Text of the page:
27 for truly in this city there were gathered together against thy holy servant Jesus, whom thou didst anoint, both Herod and Pontius Pilate, with the Gentiles and the peoples of Israel, 28 to do whatever thy hand and thy plan had predestined to take place. 29 And now, Lord, look upon their threats, and grant to thy servants to speak thy word with all boldness, 30 while thou stretchest out thy hand to heal, and signs and wonders are performed through the name of thy holy servant Jesus.” 31 And when they had prayed, the place in which they were gathered together was shaken; and they were all filled with the Holy Spirit and spoke the word of God with boldness.

(Acts 4:23-31)

That whole chapter features boldness, which I think is a heroic quality.

I thank God whom I serve with a clear conscience, as did my fathers, when I remember you constantly in my prayers. As I remember your tears, I long night and day to see you, that I may be filled with joy. I am reminded of your sincere faith, a faith that dwelt first in your grandmother Lo′is and your mother Eunice and now, I am sure, dwells in you. Hence I remind you to rekindle the gift of God that is within you through the laying on of my hands; for God did not give us a spirit of timidity but a spirit of power and love and self-control.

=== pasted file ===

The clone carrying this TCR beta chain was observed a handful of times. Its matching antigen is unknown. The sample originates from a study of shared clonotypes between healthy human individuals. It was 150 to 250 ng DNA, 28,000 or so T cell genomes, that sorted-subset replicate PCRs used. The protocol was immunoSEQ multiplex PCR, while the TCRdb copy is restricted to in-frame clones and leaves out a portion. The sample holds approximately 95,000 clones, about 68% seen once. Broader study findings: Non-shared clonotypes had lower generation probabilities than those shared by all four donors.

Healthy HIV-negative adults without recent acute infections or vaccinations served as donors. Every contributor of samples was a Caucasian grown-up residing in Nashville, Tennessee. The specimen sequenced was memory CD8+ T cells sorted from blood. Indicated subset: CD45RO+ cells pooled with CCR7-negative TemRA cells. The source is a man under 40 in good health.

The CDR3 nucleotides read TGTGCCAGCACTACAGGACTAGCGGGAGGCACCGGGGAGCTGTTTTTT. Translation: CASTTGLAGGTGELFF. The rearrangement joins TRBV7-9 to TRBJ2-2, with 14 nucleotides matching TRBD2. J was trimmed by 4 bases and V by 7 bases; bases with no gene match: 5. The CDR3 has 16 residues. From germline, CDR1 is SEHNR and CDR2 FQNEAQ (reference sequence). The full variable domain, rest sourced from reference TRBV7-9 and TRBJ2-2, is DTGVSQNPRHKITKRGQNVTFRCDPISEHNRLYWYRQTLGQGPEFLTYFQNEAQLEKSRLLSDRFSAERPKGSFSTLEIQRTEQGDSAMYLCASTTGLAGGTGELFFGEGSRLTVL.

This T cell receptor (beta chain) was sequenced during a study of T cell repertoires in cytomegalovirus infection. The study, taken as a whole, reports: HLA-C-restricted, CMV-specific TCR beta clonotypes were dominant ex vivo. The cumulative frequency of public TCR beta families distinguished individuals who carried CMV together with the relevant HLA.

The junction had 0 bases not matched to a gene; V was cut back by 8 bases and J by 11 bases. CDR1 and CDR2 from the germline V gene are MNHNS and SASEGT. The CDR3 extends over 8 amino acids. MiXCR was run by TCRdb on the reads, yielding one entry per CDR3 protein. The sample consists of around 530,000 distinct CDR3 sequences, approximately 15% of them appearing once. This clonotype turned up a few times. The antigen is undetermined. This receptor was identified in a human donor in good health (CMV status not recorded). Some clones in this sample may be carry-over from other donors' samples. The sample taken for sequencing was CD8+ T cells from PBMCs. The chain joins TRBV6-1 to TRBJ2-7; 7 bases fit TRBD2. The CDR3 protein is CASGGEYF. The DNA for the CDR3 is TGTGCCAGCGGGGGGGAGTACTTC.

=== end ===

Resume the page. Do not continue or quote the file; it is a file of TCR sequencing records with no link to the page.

Do not be ashamed then of testifying to our Lord, nor of me his prisoner, but take your share of suffering for the gospel in the power of God, who saved us and called us with a holy calling, not in virtue of our works but in virtue of his own purpose and the grace which he gave us in Christ Jesus ages ago, 10 and now has manifested through the appearing of our Savior Christ Jesus, who abolished death and brought life and immortality to light through the gospel. 11 For this gospel I was appointed a preacher and apostle and teacher, 12 and therefore I suffer as I do. But I am not ashamed, for I know whom I have believed, and I am sure that he is able to guard until that Day what has been entrusted to me. 13 Follow the pattern of the sound words which you have heard from me, in the faith and love which are in Christ Jesus; 14 guard the truth that has been entrusted to you by the Holy Spirit who dwells within us.

(2 Timothy 3-14)

These are just a couple of passages, but to me it seems like we as Christians are called to boldness and endure great challenges. Seems an awful lot like heroism to me. However, I could be wrong. So I ask my readers to offer their thoughts. And if they have passages from Scripture which they think would fit (or counter the above), feel free to mention them below.

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Filed under Selected Sunday Scriptures